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Boxing: Previews, picks for Davis-Santa Cruz, Inoue-Moloney and Usyk-Chisora

Kevin Iole
·Combat columnist
·5-min read

In 2014, Floyd Mayweather met a then-19-year-old Gervonta Davis, who at the time was less than a year into his professional career. Mayweather autographed Davis’ phone, inscribing it “to the future champ.”

Davis has fulfilled Mayweather’s vision and is a two-division world champion. On Saturday (9 p.m. ET, Showtime PPV) at the Alamodome in San Antonio, Texas, in the main event against Leo Santa Cruz, he’ll attempt to win two belts at once.

He’s long been regarded as one of the sport’s top prospects. He’s now into his prime and enters the bout with Santa Cruz with a 23-0 record and 22 knockouts.

But in Santa Cruz, he’ll face a four-division champion who won’t be intimidated and who knows his way around the ring. Santa Cruz is 37-1-1 with 19 knockouts and is one of the savviest fighters in the sport.

LONDON, ENGLAND - MAY 20:  Gervonta Davis of The United States celebrates with Floyd Mayweather following victory against Liam Walsh of England in the IBF World Junior Lightweight Championship match at Copper Box Arena on May 20, 2017 in London, England.  (Photo by Alex Pantling/Getty Images)
Gervonta Davis celebrates with Floyd Mayweather following his victory against Liam Walsh in the IBF junior lightweight championship match at Copper Box Arena on May 20, 2017 in London, England. (Photo by Alex Pantling/Getty Images)

Davis clearly has the edge in power, but his competition level hasn’t been as good as Santa Cruz’s. When Davis won his first title, on Jan. 14, 2017, he did it by dominating then-unbeaten Jose Pedraza and stopping him in the seventh.

That was a prime and very highly regarded opponent and the then-22-year-old Davis tore through him.

“Gervonta is one of the best pound-for-pound fighters in the sport,” promoter Floyd Mayweather said. “He has the equalizer that can completely change a fight in one moment. He can put you to sleep with either hand.”

The key for him is to get inside on Santa Cruz, who has a two-inch height and reach advantage. Santa Cruz isn’t a knockout puncher, but he throws in volume and gives angles and controls distance well.

But because he throws so much, it will open himself up to counters, which he said he’s aware of and will be careful to try not to do.

“Gervonta is a big guy and I know he’s going to come hit hard,” Santa Cruz said. “But I’ve trained with bigger guys all camp and I’ve been able to take everything thrown at me. The fans want you to go and make it a back and forth war. I know against Gervonta I have to fight smart.”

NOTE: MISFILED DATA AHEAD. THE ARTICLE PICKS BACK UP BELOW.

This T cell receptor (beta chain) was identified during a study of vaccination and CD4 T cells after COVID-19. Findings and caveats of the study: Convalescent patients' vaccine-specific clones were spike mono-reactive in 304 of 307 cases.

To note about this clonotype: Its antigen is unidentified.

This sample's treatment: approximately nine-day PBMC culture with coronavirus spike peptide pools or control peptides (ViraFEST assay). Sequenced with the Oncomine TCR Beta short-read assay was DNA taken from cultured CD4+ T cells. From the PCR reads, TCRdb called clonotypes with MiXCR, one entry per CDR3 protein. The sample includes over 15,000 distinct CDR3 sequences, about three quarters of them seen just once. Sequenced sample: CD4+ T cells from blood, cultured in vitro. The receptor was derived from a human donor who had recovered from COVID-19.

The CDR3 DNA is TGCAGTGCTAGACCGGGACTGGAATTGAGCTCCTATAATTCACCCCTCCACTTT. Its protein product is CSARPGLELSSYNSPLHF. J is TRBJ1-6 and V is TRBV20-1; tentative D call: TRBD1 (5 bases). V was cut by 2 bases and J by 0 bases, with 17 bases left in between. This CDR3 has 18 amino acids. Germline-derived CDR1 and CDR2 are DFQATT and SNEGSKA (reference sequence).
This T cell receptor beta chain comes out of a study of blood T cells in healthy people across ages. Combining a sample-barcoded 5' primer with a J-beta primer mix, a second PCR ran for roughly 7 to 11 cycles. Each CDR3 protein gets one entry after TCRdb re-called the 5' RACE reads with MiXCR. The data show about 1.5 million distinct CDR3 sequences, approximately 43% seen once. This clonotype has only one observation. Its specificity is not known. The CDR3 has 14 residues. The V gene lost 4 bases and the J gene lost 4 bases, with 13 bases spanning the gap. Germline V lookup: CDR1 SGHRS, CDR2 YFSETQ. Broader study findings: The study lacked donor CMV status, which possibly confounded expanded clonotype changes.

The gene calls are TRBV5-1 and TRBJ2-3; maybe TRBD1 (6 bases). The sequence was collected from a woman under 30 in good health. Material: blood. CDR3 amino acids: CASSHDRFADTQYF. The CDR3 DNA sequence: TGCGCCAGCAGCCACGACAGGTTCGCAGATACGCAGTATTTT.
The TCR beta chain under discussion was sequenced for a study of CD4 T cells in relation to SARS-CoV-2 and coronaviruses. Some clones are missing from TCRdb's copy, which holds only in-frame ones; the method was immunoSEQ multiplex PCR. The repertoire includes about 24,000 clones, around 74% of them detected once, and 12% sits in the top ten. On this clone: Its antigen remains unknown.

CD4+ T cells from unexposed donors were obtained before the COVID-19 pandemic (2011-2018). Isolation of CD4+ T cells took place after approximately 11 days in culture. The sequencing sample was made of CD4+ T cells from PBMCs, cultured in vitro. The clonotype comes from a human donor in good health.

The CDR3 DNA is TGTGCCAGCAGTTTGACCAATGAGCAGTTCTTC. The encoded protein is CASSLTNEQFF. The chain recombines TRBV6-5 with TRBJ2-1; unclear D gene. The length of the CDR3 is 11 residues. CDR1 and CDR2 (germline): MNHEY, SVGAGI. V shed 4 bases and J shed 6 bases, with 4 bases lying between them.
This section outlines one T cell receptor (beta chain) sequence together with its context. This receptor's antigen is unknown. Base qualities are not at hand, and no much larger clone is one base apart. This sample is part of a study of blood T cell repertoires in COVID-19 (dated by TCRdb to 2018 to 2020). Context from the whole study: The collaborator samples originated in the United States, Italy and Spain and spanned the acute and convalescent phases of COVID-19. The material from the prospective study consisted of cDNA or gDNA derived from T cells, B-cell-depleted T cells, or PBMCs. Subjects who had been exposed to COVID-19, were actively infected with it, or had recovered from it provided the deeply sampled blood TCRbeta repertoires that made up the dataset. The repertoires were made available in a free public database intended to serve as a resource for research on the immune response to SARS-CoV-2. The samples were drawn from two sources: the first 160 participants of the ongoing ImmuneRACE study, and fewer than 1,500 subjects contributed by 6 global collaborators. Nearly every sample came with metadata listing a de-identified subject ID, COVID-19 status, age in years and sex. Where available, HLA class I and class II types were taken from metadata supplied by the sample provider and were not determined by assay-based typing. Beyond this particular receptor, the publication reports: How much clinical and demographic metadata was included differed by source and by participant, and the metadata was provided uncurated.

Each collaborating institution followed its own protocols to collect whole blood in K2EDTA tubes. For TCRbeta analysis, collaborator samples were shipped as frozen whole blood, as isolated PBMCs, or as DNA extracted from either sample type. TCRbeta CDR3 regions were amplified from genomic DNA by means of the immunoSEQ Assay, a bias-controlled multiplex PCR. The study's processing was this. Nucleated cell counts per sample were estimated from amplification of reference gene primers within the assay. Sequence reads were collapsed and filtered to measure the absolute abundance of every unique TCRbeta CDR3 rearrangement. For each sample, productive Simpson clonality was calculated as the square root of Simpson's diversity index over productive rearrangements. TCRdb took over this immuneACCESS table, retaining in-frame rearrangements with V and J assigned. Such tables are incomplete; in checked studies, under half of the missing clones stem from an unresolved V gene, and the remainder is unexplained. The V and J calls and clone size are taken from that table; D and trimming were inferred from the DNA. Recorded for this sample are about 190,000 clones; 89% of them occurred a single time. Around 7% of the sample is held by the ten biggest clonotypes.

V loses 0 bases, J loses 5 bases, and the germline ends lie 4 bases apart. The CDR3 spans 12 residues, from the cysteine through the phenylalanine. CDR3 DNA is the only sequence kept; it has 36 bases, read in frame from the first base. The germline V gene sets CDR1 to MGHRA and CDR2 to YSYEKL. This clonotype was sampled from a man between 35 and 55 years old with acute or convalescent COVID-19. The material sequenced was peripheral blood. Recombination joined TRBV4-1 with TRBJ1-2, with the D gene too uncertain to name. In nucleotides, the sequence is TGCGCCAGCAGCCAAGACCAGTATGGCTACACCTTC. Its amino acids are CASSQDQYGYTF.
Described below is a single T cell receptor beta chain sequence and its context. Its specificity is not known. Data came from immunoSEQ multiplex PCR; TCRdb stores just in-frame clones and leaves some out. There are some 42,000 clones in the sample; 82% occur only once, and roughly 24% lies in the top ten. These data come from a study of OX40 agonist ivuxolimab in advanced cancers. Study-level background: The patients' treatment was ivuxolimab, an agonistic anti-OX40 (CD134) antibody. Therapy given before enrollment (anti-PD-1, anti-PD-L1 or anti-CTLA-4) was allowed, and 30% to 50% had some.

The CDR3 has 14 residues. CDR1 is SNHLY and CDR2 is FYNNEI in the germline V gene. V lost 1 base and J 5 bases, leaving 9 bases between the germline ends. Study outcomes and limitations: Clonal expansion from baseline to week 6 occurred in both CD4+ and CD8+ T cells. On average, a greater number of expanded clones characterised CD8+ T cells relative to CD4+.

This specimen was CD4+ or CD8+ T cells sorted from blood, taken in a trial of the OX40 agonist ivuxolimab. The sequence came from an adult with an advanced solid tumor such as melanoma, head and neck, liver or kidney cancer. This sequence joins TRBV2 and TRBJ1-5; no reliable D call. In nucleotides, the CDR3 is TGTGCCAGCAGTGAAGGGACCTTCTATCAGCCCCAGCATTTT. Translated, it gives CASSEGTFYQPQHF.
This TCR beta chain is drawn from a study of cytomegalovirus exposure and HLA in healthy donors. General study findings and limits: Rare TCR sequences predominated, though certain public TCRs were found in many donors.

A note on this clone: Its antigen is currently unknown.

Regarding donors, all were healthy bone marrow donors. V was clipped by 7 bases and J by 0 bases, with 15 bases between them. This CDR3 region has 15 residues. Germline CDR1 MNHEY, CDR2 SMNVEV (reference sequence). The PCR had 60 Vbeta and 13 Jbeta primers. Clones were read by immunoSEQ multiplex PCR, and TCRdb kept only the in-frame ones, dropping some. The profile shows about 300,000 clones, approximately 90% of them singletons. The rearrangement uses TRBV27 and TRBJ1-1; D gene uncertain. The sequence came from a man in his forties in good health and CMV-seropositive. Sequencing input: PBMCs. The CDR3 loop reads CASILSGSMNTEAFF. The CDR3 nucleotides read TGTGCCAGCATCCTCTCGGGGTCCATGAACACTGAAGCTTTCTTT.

Santa Cruz’s father, Jose, who has been ill, will be with him in San Antonio, and that should provide motivation.

But Davis is younger, quicker, more powerful and has less wear-and-tear on his body.

Kevin’s pick: Gervonta Davis is -750 at the MGM Grand Sports Book. Santa Cruz is +500. I like Davis to win by knockout, but I don’t want to lay that kind of money. Play Davis by KO or TKO (EVEN) instead.

Inoue-Moloney fight

The highly anticipated Las Vegas debut of Naoya Inoue will be Saturday at the MGM Grand Conference Center when he defends his IBF-WBA bantamweight title against Jason Moloney

Inoue is one of the hardest pound-for-pound punchers in the sport and is a dynamic athlete, with quick hands and good feet.

Moloney is a solid professional with no discernible weaknesses, but he is not as quick as Inoue nor nearly as powerful.

“I love being the underdog, and I love proving people wrong and going out there and, as I’ve said before, shocking the world,” Moloney said. “I know a lot of people don’t give me a chance in this fight, and that just gives me extra motivation and extra fire in the belly to go out there and show people what can be done.”

Inoue is a massive -1100 favorite, while Moloney is +650.

Kevin’s pick: I like Inoue to stop Moloney (-371) somewhere between the sixth and ninth rounds.

Usyk continues heavyweight roll against Chisora

Oleksandr Usyk, who is No. 6 on the Yahoo Sports pound-for-pound list, faces Dereck Chisora in London, in a bout that would make him Anthony Joshua’s mandatory challenger with a win.

The former undisputed cruiserweight champion is one of the best pure boxers in the sport and isn’t going to slug with Chisora.

“There will be no war,” Usyk said. “I bring peace — pure, clean boxing. He will definitely want to hurt me badly but I won’t stand in front of him. I don’t know why everyone is talking about a test at heavyweight because, all of my life, I have been tested by heavyweights. In the World Series of Boxing, I was a heavyweight. People wanted to hurt me but didn’t manage to. If the king of animals would be considered according to the size, then it would be elephant, not the lion. An elephant is a friend of the mouse!”

Chisora, though, is far better than anyone Usyk saw in the World Series of Boxing.

Kevin’s pick: Usyk is -950 and Chisora is +600 on BetMGM. I am going to take the money and lay $100 on Chisora to win $600. Usyk didn’t look good when he was hit by Chazz Witherspoon, and Chisora is far better and hits much harder than Witherspoon.

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